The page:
Yet describing the limitations of women’s lives should not blind us to the value that they had to the Athenian system and to the individual men within it. As mothers, women were bearers of the citizens and soldiers who would ensure the city’s security. In 451/0 BC, the politician Pericles proposed a new citizenship law that decreed that a man could be a citizen only if both his parents were Athenian, and this made Athenian women essential to the continuity of the polis since only they could provide legitimate heirs. Marriage and childbearing had always been conceptualized as the ultimate goal of a woman’s life, but the new Athenian rules meant that a man must marry a freeborn Athenian girl in order to secure his family line, since he could no longer pass on his property to any illegitimate children produced through partnerships with foreigners or slaves. This justified close constraints on women’s activities, to ensure their sexual fidelity, but it also gave them an elevated status relative to foreign and slave women, and the respect that a man owes to his mother, wife and daughter is a recurrent theme in tragedy. Thus while tragedy in some respects legitimizes the power structures of Athenian society, by portraying the dangers women pose when they are not adequately controlled by men, it also illustrates that women are central to a functional society, and that men have a responsibility to treat them properly.

Bad husbands, bad wives

The menacing Clytemnestra of the Oresteia is one of tragedy’s most memorable women, and influenced subsequent portrayals of tragic females. The Oresteia not only explores Clytemnestra’s experience as a powerful woman, but uses her dominance to underline the faults in the two men she calls husband, Agamemmnon and Aegisthus. Aeschylus greatly expanded Clytemnestra’s role in the myth of Agamemnon’s murder, since in the Odyssey it is Aegisthus who kills Agamemnon at a banquet, while Clytemnestra kills her rival Cassandra. In the Oresteia, by contrast, Clytemnestra is at the centre of the action, and commits both killings herself, while Aegisthus is a mere accomplice who takes no active role until Agamemnon is safely dead. Thus Clytemnestra transgresses against gender norms, making herself the head of her dysfunctional household, as is signalled in the opening words of the trilogy, when the Watchman describes her as ‘a woman whose heart plans like a man’ (Agamemnon, 11). Clytemnestra is sexually as well as socially dominant, and her speeches are filled with erotic imagery, culminating in her description of the murders, where she describes Agamemnon’s death in the charged language of fertility and gushing liquids (1390–2) and calls Cassandra’s death a ‘side-dish’ to her own sexual pleasure (1447). In Athenian society, a respectable woman’s sex life was not to be spoken of in public, still less her sexual pleasures, and Clytemnestra’s brazenness would be deeply shocking, as is later picked up by her daughter Electra, who prays that she might be ‘much more chaste than my mother’ (Libation Bearers 140). Clytemnestra’s lover, Aegisthus, demonstrates faults in his masculinity that reflect the problems with her femininity, since (as the chorus taunt him at the end of Agamemnon) he is cowardly and weak, prepared to sleep with another man’s wife but afraid to carry out the murder plan he has put in place, and he leaves it to his lover to commit the crimes he has devised (1633–5, 1643–6).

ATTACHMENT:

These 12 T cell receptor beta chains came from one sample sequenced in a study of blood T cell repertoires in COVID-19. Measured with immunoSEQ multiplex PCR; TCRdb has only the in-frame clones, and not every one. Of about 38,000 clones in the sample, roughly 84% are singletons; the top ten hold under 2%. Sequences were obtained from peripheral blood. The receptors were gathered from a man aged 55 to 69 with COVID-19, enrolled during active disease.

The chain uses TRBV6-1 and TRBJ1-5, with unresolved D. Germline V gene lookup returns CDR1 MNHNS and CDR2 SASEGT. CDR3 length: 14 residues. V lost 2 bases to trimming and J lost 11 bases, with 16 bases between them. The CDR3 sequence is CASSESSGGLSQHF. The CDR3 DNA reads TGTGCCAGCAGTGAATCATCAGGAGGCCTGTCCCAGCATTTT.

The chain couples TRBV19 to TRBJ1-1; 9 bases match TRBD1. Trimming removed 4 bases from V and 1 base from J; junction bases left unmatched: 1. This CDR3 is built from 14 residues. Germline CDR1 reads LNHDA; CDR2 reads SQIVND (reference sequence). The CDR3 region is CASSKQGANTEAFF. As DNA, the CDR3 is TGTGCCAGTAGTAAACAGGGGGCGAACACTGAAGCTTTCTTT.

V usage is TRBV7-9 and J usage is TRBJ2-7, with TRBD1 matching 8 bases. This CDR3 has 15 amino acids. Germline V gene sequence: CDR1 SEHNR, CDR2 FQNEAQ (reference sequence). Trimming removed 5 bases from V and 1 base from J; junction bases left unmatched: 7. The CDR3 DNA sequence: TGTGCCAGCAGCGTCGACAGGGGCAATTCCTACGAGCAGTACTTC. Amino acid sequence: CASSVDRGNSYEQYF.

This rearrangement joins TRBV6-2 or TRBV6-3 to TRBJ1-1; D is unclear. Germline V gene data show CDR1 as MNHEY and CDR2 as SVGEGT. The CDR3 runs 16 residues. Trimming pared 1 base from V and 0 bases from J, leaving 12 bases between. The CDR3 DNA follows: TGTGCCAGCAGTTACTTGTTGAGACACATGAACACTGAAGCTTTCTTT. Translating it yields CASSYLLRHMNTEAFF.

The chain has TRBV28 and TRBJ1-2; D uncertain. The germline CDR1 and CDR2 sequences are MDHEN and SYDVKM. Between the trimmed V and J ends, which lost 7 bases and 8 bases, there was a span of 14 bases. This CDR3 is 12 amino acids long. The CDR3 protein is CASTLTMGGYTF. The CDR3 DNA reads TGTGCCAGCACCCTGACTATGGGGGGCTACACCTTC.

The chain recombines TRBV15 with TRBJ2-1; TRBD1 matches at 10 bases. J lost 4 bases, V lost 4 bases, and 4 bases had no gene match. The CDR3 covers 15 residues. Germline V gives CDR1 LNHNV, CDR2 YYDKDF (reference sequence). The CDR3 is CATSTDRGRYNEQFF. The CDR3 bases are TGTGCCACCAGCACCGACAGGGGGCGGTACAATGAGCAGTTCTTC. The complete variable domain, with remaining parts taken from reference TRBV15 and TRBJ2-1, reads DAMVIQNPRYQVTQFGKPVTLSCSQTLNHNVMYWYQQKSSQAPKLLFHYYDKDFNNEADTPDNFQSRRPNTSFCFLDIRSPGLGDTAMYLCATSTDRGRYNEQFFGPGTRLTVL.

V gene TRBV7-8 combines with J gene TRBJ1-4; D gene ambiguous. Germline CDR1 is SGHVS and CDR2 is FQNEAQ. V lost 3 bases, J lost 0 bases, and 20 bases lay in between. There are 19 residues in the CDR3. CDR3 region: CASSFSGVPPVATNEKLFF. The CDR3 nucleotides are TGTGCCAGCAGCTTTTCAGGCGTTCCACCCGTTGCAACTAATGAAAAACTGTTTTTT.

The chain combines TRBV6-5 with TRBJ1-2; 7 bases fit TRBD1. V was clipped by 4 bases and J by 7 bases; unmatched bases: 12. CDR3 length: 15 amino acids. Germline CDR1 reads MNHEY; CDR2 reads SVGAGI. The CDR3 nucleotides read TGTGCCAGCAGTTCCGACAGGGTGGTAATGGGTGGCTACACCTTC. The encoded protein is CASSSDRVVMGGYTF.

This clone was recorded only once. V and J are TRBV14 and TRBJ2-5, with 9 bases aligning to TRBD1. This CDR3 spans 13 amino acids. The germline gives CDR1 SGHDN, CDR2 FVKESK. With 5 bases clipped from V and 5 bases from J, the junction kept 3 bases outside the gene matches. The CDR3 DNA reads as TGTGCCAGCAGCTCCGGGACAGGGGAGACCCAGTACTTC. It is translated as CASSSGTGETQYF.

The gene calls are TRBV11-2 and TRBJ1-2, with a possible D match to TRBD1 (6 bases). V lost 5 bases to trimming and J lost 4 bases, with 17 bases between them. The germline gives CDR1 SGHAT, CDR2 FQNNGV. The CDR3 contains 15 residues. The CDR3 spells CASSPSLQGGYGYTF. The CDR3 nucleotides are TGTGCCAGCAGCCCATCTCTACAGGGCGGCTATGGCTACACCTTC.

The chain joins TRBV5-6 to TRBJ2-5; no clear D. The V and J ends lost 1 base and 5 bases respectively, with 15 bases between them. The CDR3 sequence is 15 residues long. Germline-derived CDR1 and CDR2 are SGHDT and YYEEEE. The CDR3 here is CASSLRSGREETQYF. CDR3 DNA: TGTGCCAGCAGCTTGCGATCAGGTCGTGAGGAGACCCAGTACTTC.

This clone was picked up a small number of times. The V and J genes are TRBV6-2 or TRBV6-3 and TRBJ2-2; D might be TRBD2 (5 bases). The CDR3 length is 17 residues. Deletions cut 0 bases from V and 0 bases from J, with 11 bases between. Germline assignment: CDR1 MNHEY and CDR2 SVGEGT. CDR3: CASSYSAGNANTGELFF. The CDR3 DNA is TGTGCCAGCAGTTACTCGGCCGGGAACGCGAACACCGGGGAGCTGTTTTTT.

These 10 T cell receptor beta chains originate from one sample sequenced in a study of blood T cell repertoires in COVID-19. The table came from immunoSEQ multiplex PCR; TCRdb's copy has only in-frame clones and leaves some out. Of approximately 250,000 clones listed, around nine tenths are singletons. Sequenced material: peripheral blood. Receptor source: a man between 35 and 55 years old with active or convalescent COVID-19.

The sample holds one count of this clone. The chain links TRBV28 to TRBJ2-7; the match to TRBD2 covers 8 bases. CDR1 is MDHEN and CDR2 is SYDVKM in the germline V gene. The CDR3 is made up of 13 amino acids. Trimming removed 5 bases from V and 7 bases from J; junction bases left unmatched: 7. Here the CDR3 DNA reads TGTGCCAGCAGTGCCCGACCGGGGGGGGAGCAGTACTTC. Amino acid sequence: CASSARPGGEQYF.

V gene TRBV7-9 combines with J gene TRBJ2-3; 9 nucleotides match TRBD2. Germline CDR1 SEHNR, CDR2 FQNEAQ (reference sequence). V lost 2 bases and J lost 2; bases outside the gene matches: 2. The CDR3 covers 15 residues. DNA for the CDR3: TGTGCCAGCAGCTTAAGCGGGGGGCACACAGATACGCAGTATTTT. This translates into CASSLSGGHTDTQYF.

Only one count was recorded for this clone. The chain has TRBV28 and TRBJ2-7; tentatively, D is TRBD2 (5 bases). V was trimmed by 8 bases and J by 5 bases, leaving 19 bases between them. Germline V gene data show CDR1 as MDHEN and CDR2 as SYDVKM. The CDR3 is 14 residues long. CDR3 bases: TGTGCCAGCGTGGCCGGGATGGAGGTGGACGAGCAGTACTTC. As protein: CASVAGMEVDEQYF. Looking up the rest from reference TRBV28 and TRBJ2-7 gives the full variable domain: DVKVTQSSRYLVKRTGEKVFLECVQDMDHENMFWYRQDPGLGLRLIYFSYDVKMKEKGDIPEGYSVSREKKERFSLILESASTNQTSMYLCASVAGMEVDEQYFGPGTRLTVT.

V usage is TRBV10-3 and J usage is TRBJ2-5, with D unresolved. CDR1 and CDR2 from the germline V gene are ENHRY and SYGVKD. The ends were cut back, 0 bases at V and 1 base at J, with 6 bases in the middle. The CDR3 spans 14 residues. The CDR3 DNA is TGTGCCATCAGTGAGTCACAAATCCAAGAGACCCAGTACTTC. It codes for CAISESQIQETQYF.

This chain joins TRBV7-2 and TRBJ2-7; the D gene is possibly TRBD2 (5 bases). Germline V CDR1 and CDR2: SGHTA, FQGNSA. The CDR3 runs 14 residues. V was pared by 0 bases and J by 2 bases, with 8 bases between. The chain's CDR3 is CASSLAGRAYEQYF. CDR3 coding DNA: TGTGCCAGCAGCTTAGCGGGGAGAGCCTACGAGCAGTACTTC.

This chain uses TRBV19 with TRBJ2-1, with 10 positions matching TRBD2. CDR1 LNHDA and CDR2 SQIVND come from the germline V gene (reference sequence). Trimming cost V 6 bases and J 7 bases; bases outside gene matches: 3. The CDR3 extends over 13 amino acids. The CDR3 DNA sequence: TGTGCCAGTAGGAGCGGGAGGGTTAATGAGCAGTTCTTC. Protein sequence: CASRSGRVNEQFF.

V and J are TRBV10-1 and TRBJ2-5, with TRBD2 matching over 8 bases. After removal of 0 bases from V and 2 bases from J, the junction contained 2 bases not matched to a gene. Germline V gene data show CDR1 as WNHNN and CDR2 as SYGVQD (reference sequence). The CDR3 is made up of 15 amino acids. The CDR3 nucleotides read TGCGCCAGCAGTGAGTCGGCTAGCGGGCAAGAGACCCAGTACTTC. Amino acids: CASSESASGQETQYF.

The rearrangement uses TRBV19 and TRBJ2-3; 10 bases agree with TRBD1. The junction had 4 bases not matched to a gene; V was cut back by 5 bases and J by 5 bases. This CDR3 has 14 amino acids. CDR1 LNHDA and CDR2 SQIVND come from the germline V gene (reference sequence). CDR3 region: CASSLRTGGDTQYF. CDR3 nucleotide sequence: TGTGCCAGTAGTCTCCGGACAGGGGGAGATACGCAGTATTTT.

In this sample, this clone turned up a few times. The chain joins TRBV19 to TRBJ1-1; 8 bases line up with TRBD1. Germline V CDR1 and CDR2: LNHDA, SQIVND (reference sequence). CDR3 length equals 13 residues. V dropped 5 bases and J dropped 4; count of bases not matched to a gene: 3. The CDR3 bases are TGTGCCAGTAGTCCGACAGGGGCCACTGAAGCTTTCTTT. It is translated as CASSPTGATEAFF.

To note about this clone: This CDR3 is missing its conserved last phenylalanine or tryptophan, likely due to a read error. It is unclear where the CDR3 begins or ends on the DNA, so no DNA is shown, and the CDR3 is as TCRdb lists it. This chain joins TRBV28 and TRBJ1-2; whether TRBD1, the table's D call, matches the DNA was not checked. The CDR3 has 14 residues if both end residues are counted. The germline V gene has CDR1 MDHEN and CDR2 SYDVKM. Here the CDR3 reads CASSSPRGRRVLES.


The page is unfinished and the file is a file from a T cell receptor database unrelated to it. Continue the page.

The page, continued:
Just as Aegisthus is unmanly in his cowardice, so too is Clytemnestra unfeminine in her violence, and Aeschylus uses her transgression of gender roles as a way of undermining any potential sympathy for her. When Clytemnestra acts in a feminine way, we are shown that she is merely playing the role of the good wife, and her docility is an attempt to manipulate the men around her. Thus, for example, Clytemnestra tells Agamemnon how she feared for his safety while he was away, going so far as to claim that she repeatedly attempted suicide on hearing false rumours of his death (874–6). Yet the audience knows that by pretending affection for her husband she will more easily trick him to his death. Similarly, in Libation Bearers Clytemnestra pleads for her life and bares her breast as a sign of her maternal affection for Orestes (896–8), yet shortly before we have seen her call for a weapon to defend herself against him (889), and her tenderness is only what she falls back on when all else fails.